[Baypiggies] Chompapps Position - from Issue 31

K. Richard Pixley rich at noir.com
Fri Oct 30 17:36:16 CET 2009

Dennis Reinhardt wrote:
> The half-life of technical knowledge was thought to be 5 years some 40 
> years ago.  I don't think it is even that long now.  Consider the 
> topics of the last year's Baypiggies.  Are half the foundations of 
> those talks over 5 years old ... or more like 18 months?  How old are 
> the tools, files, and technologies you deal with.  Are half over 5 
> years old? ... or less?
Please note that python, our primary focus here, is 18 years old.

While it is true that technology moves on, that statement about half 
life from 40 years ago applied to a tiny body of existing computer 
technology.  While our technology improves and explodes, we also now 
reuse a significantly higher portion than we did 40 years ago.

Gone are the days when every computer manufacturer designed their own 
CPU, memory architecture, hardware, buses, interfaces, peripherals, and 
operating systems.  Gone are the days when every vendor had their own 
pet programming language in which their proprietary operating system was 
written.  Instead, the computer world has been reduced to essentially 
two operating system architectures, (each with a handful of major 
variations), a small number of CPU architectures, (x86, amd64, arm, 
powerpc, ...), and essentially one general purpose computer architecture 
(with some major variations).

Partly /because/ we move so fast, and partly because we have a much 
larger existing body of technology now, it is no longer possible to 
design everything from scratch while remaining competitive.  Instead, we 
reuse large portions of technology from previous projects.

I spoke with a mobile device company yesterday who is about to release 
their first product, 
(http://en.wikipedia.org/wiki/Barnes_%26_Noble_nook).  It has been 6 
months in the making.  That's all.  Just 6 months from design to release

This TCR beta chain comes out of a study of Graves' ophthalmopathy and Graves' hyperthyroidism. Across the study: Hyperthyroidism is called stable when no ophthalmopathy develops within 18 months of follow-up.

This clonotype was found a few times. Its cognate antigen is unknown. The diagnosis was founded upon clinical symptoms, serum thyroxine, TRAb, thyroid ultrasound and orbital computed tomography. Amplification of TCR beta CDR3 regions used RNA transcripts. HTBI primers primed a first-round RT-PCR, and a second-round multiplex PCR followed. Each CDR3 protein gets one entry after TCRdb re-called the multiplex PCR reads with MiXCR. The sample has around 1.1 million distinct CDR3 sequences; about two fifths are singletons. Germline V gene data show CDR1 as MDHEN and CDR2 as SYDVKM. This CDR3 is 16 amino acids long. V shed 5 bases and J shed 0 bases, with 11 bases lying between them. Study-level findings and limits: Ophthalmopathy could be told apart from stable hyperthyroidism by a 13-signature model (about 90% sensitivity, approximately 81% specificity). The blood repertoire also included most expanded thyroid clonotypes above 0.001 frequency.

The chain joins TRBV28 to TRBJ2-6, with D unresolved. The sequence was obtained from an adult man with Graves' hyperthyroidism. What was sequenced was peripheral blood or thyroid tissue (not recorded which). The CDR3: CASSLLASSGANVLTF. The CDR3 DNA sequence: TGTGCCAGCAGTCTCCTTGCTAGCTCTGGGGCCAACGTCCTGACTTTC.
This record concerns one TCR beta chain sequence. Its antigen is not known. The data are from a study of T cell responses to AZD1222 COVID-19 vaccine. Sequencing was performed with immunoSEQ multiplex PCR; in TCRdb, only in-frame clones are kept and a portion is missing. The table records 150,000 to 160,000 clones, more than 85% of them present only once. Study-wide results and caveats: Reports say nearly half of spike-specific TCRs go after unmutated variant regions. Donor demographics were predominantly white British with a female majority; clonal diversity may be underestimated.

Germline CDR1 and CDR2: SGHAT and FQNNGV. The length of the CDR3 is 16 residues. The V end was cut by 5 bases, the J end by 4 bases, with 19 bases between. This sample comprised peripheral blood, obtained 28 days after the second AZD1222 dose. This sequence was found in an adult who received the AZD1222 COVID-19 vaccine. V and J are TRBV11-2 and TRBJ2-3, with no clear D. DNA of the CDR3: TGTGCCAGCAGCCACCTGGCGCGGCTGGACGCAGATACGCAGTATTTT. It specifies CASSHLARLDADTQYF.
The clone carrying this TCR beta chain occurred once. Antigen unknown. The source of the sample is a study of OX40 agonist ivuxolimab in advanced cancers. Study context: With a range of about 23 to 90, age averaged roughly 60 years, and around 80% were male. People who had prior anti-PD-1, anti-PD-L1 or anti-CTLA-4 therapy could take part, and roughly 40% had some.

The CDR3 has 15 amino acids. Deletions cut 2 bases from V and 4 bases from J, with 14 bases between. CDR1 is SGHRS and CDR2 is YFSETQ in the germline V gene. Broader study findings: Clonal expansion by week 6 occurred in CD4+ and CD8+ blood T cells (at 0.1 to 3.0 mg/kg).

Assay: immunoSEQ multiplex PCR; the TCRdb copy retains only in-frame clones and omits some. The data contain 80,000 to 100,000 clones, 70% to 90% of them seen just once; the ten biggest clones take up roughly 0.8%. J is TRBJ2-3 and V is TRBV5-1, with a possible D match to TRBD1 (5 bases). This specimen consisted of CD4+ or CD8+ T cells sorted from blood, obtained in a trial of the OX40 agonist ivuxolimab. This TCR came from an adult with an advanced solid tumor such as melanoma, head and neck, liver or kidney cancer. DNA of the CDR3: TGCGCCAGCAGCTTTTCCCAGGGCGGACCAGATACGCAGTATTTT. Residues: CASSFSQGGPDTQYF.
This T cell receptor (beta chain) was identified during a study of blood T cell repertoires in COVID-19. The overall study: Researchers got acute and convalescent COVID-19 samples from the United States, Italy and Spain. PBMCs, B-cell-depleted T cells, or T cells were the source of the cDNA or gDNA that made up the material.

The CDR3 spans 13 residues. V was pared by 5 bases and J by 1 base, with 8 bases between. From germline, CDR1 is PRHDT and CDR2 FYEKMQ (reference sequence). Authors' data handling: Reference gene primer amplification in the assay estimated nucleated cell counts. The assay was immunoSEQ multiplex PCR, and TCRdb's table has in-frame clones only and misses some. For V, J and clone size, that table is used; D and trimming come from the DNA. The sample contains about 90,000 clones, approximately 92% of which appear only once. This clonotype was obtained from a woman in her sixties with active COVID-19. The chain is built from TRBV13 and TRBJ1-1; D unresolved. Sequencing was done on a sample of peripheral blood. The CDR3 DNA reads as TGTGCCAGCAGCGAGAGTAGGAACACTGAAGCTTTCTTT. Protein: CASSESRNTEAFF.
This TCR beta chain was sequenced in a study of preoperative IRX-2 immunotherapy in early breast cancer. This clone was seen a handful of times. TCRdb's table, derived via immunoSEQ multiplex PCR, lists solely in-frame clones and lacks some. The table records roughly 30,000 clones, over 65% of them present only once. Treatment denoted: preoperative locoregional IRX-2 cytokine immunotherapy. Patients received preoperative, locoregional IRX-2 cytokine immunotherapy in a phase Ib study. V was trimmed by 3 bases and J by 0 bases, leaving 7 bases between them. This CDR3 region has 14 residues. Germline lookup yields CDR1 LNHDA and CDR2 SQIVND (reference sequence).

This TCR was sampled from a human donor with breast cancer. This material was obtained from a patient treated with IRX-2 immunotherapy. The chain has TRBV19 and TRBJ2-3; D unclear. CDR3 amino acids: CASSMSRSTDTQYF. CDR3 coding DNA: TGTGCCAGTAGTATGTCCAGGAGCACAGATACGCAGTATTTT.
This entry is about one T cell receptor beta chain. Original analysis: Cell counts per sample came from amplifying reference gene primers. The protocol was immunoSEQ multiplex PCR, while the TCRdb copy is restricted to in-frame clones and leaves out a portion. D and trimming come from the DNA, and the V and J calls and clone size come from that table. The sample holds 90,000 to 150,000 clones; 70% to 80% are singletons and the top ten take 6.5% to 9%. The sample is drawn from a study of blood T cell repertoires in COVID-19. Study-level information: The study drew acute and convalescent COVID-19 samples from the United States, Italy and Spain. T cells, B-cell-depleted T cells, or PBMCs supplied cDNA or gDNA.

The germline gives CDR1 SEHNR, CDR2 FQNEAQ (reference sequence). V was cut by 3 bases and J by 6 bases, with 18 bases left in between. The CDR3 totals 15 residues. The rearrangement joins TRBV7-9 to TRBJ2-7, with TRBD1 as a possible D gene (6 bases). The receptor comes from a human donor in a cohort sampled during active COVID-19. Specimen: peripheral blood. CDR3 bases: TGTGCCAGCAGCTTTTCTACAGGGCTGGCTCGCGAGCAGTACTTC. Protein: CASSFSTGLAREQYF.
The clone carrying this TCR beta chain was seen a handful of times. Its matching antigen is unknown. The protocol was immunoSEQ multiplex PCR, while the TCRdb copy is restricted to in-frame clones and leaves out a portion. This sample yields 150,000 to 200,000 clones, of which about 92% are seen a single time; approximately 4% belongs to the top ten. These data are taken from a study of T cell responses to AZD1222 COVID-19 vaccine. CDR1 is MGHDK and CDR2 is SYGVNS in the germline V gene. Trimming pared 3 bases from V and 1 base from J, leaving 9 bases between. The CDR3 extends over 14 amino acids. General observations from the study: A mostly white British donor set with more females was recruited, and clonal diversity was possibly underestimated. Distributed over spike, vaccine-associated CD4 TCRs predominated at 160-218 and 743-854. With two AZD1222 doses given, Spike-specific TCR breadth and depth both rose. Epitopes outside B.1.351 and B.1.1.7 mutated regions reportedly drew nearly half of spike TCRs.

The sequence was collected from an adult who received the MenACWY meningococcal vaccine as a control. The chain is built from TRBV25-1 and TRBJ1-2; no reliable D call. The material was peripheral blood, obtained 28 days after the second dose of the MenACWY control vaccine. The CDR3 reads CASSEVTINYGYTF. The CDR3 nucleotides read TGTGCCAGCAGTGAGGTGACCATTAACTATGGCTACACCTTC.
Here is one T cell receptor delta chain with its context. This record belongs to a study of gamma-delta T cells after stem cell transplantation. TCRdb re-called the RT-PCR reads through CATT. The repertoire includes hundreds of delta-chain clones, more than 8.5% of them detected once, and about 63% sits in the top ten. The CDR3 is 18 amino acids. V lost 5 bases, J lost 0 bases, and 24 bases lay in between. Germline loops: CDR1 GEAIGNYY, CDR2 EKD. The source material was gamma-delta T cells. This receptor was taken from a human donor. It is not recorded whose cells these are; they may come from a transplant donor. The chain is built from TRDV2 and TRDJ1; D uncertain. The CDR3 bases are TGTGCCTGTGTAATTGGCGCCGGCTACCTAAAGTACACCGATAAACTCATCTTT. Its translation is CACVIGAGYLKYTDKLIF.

of an entirely new product line.  The device includes arm cpu, android 
OS, 3G (data only) uplink, custom hardware and industrial design, (from 
available parts), and custom software apps, (leveraging existing 
technologies).  This was unprecedented 40 years ago but becoming common 

I'm currently working on a well known mobile device.  Our primary 
technologies are:

    * C, (~40 years old)
    * Make (~40 yo)
    * gcc (30 yo)
    * GNU (~30yo)/Linux (18 yo)
          o which is directly descended from Unix(tm) (~40 yo)
    * debugging using gdb (30 yo)
    * cross/embedded techniques (>40 yo)
    * continuous build and parallelism techniques (>30 yo)
    * arm architecture (26 yo)
    * subversion (10 yo)
    * openembedded (>5 yo)
          o the openembedded build tool is bitbake, which is written in
          o bitbake "recipie"s are written in bitbake, which uses python
            escapes much as C code sometimes uses assembler escapes.
    * custom device drivers (<2 yo)

Although largely outside my domain and restricted to perhaps half of the 
engineers on the project, we also work with:

    * javascript (14 yo)
    * eclipse (>8 yo?)
    * prototype (5 yo)
    * proprietary frameworks (<2 yo)

Of course most of these technologies are under active development or at 
least active maintenance.  So it's not entirely accurate to say that 
we're using 40yo technology.

My point here is that I'm working on a very modern project and yes, a 
significant portion of the technology involved extends back 40 years or 

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